A comprehensive estate plan includes several items … the details of which can become confusing. Most people have heard of a will, which distributes your assets upon your death. But there is another, similarly named item called a living will. A living will is also known as an advanced directive or a directive to physicians.
A living will is a legal document that allows you to convey your wishes for your end-of-life medical care. In it, you leave instructions indicating whether or not you would like to receive life-sustaining treatment should you become incapacitated and have an irreversible or terminal condition, such as Alzheimer’s, severe brain trauma, cancer or organ failure. You may decide that you want to receive life-sustaining treatment, which could include breathing assistance, supplemental feeding or kidney dialysis, for example. You may decide that you do not want these measures administered. You can customize your care plan by drafting specific instructions for certain circumstances as well. Regardless of which route you choose, the document provides for comfort measures and does not affect hospice care.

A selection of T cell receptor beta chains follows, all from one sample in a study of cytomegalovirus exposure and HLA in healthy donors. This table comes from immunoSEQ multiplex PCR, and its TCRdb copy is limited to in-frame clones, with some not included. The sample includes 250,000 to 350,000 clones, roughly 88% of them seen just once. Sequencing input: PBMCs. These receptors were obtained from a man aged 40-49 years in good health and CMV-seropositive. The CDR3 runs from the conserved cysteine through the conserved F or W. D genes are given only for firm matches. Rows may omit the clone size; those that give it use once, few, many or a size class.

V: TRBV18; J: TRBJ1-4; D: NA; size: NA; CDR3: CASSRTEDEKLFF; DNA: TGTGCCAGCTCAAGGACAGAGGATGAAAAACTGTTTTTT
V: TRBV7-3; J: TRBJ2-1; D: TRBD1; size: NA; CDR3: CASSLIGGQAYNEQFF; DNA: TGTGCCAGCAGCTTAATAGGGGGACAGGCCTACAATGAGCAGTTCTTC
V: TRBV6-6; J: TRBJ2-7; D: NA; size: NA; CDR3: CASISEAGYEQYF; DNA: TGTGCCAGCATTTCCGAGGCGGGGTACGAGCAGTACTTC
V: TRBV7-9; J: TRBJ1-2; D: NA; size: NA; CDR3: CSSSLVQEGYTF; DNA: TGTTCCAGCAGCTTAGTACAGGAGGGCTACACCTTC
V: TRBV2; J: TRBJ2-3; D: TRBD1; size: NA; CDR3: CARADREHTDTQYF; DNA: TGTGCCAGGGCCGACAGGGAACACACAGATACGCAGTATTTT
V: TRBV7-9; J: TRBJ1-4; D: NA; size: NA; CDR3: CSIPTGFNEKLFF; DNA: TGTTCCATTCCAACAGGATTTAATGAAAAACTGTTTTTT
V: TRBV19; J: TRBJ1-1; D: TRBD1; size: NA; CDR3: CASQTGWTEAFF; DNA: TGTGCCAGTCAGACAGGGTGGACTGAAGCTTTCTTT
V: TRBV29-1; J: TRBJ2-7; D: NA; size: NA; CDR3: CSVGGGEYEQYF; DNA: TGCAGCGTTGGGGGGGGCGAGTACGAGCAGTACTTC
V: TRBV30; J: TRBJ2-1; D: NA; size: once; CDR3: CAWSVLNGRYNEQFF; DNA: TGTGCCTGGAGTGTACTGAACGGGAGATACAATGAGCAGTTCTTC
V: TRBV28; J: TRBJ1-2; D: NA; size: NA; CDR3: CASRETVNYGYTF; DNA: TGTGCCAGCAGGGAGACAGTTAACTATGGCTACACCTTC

Can’t I simply tell someone my wishes?
Of course, but documenting your wishes utilizing a written, valid legal document reduces the potential for disagreement and confusion among loved ones, clearly states your intentions, allows your doctor to proceed without delay, and is legally enforceable.
Is a living will the same thing as a do not resuscitate (DNR)?
No. While both documents give instructions regarding your medical care, a DNR is typically used for an emergency situation, where someone finds you not breathing or with a stopped heart. A DNR would tell a caregiver that you do not want to be revived, but it does not govern an ongoing treatment plan.
A living will is one piece of the estate plan puzzle. It helps reduce the stress on your family of making a difficult decision if you encounter a serious injury or illness and ensures that your desires are followed. As always, reach out to an experienced estate planning attorney for more details.